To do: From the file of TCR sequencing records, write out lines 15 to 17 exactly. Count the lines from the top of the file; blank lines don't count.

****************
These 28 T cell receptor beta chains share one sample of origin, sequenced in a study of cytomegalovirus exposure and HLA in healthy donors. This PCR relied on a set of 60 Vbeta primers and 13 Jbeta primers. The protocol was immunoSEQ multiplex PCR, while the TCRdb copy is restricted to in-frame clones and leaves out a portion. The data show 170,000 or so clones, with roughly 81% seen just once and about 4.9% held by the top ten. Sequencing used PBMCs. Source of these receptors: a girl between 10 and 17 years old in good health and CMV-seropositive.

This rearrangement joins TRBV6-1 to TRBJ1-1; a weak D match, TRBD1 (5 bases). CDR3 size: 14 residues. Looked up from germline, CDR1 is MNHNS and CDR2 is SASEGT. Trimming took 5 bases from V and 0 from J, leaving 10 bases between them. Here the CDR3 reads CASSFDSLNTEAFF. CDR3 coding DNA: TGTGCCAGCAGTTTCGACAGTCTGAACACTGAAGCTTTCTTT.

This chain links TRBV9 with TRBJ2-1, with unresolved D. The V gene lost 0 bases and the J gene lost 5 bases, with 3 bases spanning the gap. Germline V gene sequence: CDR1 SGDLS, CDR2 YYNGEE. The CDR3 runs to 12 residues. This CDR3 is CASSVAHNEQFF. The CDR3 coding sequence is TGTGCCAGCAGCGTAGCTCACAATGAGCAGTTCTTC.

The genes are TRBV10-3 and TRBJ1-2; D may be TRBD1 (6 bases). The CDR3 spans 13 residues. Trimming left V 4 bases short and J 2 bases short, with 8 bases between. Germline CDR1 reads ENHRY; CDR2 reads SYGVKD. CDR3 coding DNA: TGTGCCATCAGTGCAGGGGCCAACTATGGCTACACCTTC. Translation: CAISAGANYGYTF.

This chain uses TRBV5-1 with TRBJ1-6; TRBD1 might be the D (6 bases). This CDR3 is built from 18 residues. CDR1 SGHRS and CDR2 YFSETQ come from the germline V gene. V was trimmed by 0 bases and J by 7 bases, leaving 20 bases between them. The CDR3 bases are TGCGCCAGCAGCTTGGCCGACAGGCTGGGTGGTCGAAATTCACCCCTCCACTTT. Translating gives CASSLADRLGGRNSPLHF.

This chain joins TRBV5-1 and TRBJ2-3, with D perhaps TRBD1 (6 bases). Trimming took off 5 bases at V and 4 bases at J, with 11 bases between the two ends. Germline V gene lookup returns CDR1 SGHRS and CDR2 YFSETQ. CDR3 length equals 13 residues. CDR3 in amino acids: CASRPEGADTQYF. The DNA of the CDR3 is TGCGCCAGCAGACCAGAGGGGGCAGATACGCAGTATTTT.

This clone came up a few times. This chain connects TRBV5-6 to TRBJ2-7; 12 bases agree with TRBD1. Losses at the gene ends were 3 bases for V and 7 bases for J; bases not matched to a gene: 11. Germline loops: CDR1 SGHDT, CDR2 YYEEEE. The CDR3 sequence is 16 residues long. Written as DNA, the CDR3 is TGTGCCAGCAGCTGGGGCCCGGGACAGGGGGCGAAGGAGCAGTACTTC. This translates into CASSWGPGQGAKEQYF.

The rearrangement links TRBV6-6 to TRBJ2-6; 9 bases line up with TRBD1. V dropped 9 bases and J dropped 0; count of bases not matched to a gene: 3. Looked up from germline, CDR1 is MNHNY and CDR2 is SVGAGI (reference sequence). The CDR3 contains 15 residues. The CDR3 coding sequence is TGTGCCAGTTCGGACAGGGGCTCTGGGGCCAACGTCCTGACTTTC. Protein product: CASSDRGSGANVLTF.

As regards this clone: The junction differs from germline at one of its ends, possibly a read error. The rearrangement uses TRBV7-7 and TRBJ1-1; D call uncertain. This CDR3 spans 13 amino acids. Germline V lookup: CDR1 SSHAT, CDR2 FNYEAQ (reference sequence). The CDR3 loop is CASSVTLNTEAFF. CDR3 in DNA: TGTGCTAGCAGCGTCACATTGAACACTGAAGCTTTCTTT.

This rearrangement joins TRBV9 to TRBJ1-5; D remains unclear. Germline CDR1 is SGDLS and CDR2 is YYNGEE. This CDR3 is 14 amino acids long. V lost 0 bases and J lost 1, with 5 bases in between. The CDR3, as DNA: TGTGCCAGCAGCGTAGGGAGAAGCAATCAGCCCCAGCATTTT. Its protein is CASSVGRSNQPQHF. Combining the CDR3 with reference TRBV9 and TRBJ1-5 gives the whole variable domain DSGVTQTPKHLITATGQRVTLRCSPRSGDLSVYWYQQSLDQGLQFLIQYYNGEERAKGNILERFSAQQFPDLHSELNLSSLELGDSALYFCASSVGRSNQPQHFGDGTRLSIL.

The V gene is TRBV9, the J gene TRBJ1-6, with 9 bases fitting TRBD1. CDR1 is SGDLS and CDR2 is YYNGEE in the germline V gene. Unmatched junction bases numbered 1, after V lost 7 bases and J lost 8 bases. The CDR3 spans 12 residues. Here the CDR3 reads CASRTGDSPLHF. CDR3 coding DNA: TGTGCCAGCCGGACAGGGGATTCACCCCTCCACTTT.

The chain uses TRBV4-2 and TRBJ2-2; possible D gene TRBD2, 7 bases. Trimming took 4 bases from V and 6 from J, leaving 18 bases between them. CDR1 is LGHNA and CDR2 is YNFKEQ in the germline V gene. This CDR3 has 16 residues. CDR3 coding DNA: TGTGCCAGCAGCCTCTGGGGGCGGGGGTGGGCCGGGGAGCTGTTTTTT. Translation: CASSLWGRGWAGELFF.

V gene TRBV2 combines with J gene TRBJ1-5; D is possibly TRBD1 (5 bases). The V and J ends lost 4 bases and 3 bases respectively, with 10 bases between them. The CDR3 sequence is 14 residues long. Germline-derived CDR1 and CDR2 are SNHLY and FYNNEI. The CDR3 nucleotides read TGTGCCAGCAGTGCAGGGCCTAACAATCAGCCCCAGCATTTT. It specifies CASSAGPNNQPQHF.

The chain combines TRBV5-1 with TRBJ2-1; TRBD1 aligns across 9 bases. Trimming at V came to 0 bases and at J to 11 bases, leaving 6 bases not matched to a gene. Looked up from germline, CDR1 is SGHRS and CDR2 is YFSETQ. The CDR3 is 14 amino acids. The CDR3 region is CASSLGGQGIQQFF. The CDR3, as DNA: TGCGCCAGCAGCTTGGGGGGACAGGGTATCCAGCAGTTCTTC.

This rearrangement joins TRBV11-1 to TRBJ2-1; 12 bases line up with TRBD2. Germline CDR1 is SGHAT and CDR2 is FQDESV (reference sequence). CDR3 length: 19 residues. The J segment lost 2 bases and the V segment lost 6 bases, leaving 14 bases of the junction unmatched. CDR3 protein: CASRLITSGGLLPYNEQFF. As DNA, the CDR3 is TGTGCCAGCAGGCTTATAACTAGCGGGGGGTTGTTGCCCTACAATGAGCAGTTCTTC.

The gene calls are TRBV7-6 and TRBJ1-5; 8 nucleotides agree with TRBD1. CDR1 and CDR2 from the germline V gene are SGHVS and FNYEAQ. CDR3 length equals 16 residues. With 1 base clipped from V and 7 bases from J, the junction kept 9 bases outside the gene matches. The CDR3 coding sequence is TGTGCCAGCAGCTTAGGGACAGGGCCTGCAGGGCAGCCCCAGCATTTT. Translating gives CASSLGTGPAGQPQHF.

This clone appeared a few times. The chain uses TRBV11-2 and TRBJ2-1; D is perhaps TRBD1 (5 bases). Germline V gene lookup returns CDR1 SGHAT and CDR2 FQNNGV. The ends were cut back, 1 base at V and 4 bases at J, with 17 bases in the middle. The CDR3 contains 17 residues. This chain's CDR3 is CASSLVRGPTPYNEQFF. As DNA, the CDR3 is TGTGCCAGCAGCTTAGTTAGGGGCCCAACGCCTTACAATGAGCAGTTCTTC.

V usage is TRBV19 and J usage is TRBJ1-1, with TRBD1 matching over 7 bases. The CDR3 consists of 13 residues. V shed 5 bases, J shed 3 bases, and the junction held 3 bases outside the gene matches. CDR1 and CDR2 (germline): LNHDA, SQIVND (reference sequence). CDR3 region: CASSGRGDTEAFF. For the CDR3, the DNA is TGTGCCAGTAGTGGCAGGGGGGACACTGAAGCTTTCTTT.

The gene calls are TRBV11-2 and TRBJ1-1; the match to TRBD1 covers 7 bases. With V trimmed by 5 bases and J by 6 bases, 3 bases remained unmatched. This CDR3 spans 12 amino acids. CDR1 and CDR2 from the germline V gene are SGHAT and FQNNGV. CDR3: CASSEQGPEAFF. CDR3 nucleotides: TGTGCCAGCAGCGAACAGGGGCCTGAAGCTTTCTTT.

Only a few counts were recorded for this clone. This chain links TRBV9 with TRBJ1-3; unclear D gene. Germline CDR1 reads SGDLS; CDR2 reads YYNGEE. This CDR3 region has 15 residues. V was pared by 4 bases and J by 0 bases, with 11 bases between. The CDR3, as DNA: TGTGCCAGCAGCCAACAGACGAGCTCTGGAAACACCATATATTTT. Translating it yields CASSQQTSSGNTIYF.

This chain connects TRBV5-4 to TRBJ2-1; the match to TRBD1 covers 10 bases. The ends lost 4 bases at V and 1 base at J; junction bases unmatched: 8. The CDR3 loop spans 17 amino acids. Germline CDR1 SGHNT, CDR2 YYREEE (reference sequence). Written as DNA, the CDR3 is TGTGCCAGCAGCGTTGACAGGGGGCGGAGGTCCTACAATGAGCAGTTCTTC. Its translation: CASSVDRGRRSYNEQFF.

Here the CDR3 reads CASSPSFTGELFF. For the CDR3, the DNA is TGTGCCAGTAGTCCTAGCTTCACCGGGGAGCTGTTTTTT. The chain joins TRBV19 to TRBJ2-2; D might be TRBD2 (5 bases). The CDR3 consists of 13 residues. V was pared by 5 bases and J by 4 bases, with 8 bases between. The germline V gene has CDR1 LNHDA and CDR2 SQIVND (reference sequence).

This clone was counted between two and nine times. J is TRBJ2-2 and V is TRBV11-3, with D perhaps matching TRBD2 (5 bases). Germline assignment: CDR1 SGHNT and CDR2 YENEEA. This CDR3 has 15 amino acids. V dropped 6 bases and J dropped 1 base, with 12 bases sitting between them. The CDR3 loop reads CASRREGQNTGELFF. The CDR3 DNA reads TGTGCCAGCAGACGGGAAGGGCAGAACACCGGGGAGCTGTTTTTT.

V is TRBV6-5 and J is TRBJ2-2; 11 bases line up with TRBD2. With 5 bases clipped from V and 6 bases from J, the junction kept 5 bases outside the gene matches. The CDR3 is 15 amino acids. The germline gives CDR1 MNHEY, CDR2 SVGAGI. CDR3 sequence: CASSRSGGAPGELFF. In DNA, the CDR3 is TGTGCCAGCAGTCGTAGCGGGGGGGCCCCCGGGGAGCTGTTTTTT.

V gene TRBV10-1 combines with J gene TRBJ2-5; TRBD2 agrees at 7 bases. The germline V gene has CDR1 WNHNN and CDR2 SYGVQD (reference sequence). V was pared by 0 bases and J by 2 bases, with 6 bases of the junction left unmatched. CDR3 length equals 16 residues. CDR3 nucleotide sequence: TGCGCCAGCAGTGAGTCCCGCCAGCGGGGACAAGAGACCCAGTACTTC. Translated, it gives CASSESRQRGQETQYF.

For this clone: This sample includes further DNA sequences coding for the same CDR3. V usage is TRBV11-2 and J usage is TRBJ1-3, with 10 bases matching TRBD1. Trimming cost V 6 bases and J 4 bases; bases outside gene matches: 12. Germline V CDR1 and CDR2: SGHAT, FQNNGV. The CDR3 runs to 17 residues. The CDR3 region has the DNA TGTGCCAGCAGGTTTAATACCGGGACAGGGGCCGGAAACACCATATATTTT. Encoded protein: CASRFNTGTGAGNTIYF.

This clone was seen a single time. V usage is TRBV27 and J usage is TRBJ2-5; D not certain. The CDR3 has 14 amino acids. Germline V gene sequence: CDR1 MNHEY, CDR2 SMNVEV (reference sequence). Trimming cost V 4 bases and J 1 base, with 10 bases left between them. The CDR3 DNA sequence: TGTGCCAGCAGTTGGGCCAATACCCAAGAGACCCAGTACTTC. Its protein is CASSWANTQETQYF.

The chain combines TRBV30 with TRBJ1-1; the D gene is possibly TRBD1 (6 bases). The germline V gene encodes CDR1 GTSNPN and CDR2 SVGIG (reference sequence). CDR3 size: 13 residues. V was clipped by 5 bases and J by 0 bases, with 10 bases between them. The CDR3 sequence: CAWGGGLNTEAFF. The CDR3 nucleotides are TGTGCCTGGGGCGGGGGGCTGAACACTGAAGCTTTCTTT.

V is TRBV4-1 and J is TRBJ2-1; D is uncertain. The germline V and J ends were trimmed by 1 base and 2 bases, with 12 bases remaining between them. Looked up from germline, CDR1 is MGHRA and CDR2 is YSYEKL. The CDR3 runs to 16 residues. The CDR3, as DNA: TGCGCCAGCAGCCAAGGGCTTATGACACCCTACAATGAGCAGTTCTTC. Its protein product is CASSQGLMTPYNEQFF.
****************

This rearrangement joins TRBV11-1 to TRBJ2-1; 12 bases line up with TRBD2. Germline CDR1 is SGHAT and CDR2 is FQDESV (reference sequence). CDR3 length: 19 residues. The J segment lost 2 bases and the V segment lost 6 bases, leaving 14 bases of the junction unmatched. CDR3 protein: CASRLITSGGLLPYNEQFF. As DNA, the CDR3 is TGTGCCAGCAGGCTTATAACTAGCGGGGGGTTGTTGCCCTACAATGAGCAGTTCTTC.

The gene calls are TRBV7-6 and TRBJ1-5; 8 nucleotides agree with TRBD1. CDR1 and CDR2 from the germline V gene are SGHVS and FNYEAQ. CDR3 length equals 16 residues. With 1 base clipped from V and 7 bases from J, the junction kept 9 bases outside the gene matches. The CDR3 coding sequence is TGTGCCAGCAGCTTAGGGACAGGGCCTGCAGGGCAGCCCCAGCATTTT. Translating gives CASSLGTGPAGQPQHF.

This clone appeared a few times. The chain uses TRBV11-2 and TRBJ2-1; D is perhaps TRBD1 (5 bases). Germline V gene lookup returns CDR1 SGHAT and CDR2 FQNNGV. The ends were cut back, 1 base at V and 4 bases at J, with 17 bases in the middle. The CDR3 contains 17 residues. This chain's CDR3 is CASSLVRGPTPYNEQFF. As DNA, the CDR3 is TGTGCCAGCAGCTTAGTTAGGGGCCCAACGCCTTACAATGAGCAGTTCTTC.